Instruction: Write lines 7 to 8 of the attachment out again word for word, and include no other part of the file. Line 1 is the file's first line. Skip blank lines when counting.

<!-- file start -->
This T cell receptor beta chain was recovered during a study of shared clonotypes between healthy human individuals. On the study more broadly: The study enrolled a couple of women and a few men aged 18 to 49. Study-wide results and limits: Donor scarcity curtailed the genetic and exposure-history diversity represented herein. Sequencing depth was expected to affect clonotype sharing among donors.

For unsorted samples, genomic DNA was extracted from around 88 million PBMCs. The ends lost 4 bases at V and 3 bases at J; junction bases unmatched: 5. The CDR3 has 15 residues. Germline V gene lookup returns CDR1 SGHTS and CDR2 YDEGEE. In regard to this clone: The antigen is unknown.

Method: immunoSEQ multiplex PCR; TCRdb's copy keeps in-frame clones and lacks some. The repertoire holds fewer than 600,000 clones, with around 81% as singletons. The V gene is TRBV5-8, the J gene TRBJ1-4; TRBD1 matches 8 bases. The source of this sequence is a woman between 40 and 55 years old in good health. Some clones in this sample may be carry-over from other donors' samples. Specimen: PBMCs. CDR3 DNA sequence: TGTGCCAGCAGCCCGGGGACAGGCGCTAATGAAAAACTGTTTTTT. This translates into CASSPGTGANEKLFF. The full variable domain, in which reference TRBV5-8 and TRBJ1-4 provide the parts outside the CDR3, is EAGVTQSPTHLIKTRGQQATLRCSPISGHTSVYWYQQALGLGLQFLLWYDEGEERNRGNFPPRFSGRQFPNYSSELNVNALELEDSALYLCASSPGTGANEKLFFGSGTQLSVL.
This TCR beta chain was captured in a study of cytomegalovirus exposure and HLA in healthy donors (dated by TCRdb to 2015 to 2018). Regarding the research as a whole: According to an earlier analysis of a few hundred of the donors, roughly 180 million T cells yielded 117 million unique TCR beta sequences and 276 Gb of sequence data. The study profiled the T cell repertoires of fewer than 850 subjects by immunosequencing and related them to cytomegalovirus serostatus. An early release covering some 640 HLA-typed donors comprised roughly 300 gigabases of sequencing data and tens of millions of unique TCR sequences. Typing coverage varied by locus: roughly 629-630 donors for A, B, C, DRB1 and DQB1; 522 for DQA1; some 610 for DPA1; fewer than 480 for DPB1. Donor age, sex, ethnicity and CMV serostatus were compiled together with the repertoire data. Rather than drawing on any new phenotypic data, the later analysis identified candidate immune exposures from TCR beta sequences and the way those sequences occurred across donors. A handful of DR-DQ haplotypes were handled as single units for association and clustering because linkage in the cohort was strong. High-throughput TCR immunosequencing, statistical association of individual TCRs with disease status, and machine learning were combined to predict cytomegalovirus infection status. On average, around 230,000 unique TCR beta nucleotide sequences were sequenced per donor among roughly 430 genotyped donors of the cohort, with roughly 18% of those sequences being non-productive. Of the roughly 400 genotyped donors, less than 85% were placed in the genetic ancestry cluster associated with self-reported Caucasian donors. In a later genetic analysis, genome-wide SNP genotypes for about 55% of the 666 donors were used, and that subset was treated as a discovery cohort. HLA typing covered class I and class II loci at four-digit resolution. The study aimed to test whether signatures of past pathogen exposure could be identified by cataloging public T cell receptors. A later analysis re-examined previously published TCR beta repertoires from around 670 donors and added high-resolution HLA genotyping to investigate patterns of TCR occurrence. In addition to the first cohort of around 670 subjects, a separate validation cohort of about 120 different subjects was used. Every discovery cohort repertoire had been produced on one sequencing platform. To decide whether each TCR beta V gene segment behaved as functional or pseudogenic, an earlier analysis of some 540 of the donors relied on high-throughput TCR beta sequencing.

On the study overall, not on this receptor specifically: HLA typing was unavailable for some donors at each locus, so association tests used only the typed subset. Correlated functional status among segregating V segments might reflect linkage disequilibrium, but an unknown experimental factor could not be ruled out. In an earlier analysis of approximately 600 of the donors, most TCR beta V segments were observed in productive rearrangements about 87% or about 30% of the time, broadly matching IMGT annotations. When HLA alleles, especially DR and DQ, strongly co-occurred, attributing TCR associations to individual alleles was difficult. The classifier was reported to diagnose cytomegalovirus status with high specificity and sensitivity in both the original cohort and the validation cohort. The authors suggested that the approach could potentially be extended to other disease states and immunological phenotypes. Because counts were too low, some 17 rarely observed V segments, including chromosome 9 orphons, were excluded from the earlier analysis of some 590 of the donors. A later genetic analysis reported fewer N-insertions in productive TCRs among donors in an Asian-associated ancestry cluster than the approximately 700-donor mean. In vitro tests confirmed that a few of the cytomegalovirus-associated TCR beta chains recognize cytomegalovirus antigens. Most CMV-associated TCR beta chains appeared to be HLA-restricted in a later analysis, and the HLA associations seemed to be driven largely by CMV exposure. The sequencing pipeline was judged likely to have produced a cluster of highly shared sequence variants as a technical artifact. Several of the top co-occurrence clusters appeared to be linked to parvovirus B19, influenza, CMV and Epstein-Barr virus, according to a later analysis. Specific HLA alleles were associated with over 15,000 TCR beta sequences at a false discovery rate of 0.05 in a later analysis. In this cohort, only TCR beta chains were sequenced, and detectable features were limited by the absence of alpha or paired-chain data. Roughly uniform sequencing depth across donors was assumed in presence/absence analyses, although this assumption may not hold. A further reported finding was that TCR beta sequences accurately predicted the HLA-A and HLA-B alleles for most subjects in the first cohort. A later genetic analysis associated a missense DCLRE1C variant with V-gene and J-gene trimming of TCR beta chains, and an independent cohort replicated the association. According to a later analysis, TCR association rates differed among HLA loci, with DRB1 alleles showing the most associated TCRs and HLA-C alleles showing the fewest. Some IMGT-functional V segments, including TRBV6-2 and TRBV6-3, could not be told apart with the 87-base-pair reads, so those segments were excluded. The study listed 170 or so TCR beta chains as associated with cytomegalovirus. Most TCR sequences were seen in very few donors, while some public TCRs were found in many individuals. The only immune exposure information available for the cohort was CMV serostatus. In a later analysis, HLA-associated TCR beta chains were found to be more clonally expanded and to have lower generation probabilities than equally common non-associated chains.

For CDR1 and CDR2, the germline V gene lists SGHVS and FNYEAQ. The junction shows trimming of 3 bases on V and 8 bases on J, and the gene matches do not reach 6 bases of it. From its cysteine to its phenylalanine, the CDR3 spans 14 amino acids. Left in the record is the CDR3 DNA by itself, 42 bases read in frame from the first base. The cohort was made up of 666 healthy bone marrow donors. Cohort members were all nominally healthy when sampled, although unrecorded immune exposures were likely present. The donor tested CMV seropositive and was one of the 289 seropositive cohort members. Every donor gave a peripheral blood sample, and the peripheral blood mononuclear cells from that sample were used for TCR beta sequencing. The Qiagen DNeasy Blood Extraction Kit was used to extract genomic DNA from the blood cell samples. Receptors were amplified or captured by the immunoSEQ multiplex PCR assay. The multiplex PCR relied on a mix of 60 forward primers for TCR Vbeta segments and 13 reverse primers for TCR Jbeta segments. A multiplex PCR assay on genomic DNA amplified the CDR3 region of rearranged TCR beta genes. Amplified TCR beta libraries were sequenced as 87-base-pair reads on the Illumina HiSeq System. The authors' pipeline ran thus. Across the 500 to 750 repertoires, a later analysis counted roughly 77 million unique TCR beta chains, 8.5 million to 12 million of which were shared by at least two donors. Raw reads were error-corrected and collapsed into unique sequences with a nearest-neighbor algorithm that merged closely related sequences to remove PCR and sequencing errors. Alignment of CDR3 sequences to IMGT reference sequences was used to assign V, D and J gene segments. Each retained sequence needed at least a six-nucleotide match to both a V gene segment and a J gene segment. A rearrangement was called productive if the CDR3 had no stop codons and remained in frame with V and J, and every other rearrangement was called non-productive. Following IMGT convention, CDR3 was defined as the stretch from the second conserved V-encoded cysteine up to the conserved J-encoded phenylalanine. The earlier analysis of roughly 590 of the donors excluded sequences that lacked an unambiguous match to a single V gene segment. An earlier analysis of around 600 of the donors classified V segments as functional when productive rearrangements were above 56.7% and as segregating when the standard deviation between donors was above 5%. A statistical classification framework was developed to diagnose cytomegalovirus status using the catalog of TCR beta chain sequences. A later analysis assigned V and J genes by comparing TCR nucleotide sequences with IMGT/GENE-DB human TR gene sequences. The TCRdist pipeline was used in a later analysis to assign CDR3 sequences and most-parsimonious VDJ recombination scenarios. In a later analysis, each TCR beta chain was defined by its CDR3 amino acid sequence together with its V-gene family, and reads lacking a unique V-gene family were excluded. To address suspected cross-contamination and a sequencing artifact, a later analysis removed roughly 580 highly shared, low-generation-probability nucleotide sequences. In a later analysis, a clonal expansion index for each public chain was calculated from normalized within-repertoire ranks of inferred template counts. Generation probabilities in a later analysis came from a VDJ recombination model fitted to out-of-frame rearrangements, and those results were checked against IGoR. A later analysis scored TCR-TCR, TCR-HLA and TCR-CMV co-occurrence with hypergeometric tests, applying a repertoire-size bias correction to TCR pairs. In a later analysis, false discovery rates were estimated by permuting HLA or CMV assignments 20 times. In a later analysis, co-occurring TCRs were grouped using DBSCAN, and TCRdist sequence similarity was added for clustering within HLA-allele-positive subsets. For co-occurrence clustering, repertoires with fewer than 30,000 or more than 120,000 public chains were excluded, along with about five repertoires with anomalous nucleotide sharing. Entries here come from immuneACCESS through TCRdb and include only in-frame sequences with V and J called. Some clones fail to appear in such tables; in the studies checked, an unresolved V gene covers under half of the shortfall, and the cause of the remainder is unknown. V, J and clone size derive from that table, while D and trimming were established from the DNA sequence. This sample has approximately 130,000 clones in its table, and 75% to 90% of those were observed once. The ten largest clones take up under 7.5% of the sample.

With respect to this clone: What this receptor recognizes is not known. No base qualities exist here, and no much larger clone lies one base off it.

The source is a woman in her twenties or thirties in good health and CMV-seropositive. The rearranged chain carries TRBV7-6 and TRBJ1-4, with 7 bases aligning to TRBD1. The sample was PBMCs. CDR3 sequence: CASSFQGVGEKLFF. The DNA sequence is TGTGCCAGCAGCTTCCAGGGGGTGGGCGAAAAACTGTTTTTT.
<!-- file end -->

With respect to this clone: What this receptor recognizes is not known. No base qualities exist here, and no much larger clone lies one base off it.

The source is a woman in her twenties or thirties in good health and CMV-seropositive. The rearranged chain carries TRBV7-6 and TRBJ1-4, with 7 bases aligning to TRBD1. The sample was PBMCs. CDR3 sequence: CASSFQGVGEKLFF. The DNA sequence is TGTGCCAGCAGCTTCCAGGGGGTGGGCGAAAAACTGTTTTTT.